The bad news: In 2012, around 56,000 Americans will be diagnosed with thyroid cancer.
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The good news: The disease has a survival rate of nearly 100 percent if caught in its first two stages.
Charis Eng, MD, PhD, founding director of Cleveland Clinic’s Genomic Medicine Institute, works to make early diagnosis possible. Most recently, Dr. Eng and her team identified three genes that raise the risk of thyroid cancer when they are mutated. The research, published in the Journal of Clinical Endocrinology & Metabolism, builds on Dr. Eng’s work exploring the role of the PTEN gene in Cowden’s syndrome, a condition that greatly increases the risk of thyroid and other cancers.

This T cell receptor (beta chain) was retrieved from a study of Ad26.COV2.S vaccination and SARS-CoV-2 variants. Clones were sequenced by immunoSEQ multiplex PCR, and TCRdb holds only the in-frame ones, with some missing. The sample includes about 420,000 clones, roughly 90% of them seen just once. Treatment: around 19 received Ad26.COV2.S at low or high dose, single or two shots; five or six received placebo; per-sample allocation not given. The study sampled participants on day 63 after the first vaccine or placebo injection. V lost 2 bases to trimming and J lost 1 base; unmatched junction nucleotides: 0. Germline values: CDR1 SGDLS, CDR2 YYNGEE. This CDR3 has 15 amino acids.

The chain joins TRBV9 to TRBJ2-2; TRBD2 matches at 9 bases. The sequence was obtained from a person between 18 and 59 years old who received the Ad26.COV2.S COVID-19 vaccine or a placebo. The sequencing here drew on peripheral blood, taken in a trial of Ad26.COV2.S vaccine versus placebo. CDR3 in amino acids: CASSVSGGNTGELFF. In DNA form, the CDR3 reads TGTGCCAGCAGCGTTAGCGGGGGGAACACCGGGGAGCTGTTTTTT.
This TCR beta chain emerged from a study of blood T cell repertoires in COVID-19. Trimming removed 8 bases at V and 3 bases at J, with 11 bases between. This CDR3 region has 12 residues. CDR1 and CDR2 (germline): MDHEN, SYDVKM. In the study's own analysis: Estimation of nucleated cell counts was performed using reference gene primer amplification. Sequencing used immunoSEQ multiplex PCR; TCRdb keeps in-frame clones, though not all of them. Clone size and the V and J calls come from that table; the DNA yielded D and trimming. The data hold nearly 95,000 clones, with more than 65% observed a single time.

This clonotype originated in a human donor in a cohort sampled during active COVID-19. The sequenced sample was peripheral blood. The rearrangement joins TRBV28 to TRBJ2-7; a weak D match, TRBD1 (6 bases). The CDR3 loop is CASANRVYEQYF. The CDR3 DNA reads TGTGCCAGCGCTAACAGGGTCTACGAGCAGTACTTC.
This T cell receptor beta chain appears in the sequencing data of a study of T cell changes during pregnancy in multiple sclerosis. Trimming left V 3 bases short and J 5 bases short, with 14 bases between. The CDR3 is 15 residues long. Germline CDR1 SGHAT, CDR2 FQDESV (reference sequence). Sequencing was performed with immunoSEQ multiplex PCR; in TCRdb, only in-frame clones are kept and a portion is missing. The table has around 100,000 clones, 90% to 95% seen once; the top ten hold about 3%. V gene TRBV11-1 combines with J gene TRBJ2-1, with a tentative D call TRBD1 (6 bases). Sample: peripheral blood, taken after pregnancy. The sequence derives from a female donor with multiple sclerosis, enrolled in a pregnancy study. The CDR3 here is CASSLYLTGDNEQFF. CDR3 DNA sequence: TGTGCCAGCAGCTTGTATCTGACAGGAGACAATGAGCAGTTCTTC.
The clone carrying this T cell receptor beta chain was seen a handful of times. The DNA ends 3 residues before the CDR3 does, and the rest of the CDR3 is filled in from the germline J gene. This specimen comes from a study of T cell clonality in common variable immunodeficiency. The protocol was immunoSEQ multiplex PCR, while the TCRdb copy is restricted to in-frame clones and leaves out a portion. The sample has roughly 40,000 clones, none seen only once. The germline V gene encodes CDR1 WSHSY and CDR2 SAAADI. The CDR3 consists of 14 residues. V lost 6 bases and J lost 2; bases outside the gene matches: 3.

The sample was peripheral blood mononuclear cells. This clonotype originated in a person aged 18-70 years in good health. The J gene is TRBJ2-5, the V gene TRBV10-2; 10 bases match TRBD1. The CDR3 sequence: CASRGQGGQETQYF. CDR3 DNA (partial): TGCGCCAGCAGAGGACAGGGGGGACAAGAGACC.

PTEN usually helps cells grow and keeps tumors in check. But a certain mutation causes it to assist tumor growth in follicular thyroid cancer, one type of the disease. The research group also found abnormalities in two other genes, SDH and KLLN, that increase the risk of classic papillary thyroid cancer.
With each new discovery like this, testing and predicting cancer risk gets better — and so do treatment plans. Also, finding a mutation in one individual also means that person’s relatives should seek genetic consultation to determine their own risk.
“These discoveries allow us to personalize screening,” Dr. Eng says. “And the better screenings get, the more we can catch diseases early and even prevent them. We can use them to provide a real treatment guide.”
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